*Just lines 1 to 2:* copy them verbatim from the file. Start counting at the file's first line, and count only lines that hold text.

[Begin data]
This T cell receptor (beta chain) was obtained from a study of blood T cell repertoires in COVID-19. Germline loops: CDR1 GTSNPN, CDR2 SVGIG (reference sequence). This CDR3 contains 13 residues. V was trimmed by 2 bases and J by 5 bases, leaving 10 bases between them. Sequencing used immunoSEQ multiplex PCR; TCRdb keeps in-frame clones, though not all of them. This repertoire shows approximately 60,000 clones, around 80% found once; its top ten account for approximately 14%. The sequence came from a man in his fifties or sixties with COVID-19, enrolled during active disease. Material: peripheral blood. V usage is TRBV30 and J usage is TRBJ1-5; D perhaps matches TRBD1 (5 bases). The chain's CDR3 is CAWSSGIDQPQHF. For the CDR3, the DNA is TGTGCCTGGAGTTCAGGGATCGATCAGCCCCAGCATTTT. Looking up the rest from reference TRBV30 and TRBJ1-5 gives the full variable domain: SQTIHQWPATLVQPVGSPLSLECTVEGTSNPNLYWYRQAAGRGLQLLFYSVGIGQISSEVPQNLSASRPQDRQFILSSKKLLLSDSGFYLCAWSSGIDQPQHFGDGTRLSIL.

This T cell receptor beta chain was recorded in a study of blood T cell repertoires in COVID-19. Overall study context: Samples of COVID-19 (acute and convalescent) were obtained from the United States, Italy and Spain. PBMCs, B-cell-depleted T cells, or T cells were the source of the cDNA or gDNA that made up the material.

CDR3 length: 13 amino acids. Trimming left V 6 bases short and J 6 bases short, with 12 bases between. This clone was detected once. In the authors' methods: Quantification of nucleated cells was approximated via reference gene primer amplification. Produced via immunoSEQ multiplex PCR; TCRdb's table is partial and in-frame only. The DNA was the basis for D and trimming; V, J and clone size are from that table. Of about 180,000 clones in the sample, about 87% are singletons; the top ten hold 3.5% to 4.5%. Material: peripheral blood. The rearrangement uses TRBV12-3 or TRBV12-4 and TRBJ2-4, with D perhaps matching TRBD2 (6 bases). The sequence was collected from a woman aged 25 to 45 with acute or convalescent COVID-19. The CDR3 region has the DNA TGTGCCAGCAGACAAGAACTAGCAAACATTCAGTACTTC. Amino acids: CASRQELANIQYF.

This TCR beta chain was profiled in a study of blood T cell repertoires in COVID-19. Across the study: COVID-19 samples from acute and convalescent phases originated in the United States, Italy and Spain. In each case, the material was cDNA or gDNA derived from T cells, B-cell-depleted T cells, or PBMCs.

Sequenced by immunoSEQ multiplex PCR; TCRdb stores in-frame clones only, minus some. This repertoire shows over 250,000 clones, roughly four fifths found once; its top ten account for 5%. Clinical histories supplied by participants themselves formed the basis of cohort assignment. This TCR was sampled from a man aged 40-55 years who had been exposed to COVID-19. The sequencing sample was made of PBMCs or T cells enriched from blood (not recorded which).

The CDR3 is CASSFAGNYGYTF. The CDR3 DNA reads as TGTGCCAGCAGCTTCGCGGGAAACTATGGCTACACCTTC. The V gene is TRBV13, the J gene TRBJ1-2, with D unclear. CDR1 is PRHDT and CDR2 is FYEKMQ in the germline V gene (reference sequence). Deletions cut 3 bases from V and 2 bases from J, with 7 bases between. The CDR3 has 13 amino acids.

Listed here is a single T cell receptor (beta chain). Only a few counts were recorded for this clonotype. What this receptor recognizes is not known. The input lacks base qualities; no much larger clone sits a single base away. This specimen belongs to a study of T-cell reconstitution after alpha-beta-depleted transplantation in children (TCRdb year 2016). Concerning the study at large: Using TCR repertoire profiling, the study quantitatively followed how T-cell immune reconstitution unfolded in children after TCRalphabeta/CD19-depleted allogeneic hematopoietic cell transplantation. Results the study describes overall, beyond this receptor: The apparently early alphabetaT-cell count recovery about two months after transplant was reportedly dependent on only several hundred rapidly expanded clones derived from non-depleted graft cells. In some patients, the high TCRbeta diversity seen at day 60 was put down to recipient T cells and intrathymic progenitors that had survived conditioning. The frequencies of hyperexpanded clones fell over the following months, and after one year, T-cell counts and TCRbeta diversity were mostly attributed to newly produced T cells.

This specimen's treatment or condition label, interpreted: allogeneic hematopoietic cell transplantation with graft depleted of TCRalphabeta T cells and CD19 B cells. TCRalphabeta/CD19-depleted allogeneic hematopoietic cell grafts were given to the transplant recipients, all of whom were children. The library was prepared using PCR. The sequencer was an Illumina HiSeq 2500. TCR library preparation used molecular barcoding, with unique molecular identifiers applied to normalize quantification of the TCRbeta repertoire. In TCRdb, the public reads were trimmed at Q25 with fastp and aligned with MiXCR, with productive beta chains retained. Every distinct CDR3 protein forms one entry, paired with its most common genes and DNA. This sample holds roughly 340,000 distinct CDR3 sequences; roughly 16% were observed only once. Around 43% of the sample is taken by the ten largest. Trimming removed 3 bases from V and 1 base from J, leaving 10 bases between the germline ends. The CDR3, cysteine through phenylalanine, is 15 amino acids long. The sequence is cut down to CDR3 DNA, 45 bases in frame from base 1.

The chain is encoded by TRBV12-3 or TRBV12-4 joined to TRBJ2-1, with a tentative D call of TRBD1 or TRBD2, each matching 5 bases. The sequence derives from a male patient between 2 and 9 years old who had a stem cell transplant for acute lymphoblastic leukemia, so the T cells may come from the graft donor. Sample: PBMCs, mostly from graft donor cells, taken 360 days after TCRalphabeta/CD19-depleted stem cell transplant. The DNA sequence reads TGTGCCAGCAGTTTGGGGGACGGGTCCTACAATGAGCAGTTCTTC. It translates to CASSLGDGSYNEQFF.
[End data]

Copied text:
This T cell receptor (beta chain) was obtained from a study of blood T cell repertoires in COVID-19. Germline loops: CDR1 GTSNPN, CDR2 SVGIG (reference sequence). This CDR3 contains 13 residues. V was trimmed by 2 bases and J by 5 bases, leaving 10 bases between them. Sequencing used immunoSEQ multiplex PCR; TCRdb keeps in-frame clones, though not all of them. This repertoire shows approximately 60,000 clones, around 80% found once; its top ten account for approximately 14%. The sequence came from a man in his fifties or sixties with COVID-19, enrolled during active disease. Material: peripheral blood. V usage is TRBV30 and J usage is TRBJ1-5; D perhaps matches TRBD1 (5 bases). The chain's CDR3 is CAWSSGIDQPQHF. For the CDR3, the DNA is TGTGCCTGGAGTTCAGGGATCGATCAGCCCCAGCATTTT. Looking up the rest from reference TRBV30 and TRBJ1-5 gives the full variable domain: SQTIHQWPATLVQPVGSPLSLECTVEGTSNPNLYWYRQAAGRGLQLLFYSVGIGQISSEVPQNLSASRPQDRQFILSSKKLLLSDSGFYLCAWSSGIDQPQHFGDGTRLSIL.

This T cell receptor beta chain was recorded in a study of blood T cell repertoires in COVID-19. Overall study context: Samples of COVID-19 (acute and convalescent) were obtained from the United States, Italy and Spain. PBMCs, B-cell-depleted T cells, or T cells were the source of the cDNA or gDNA that made up the material.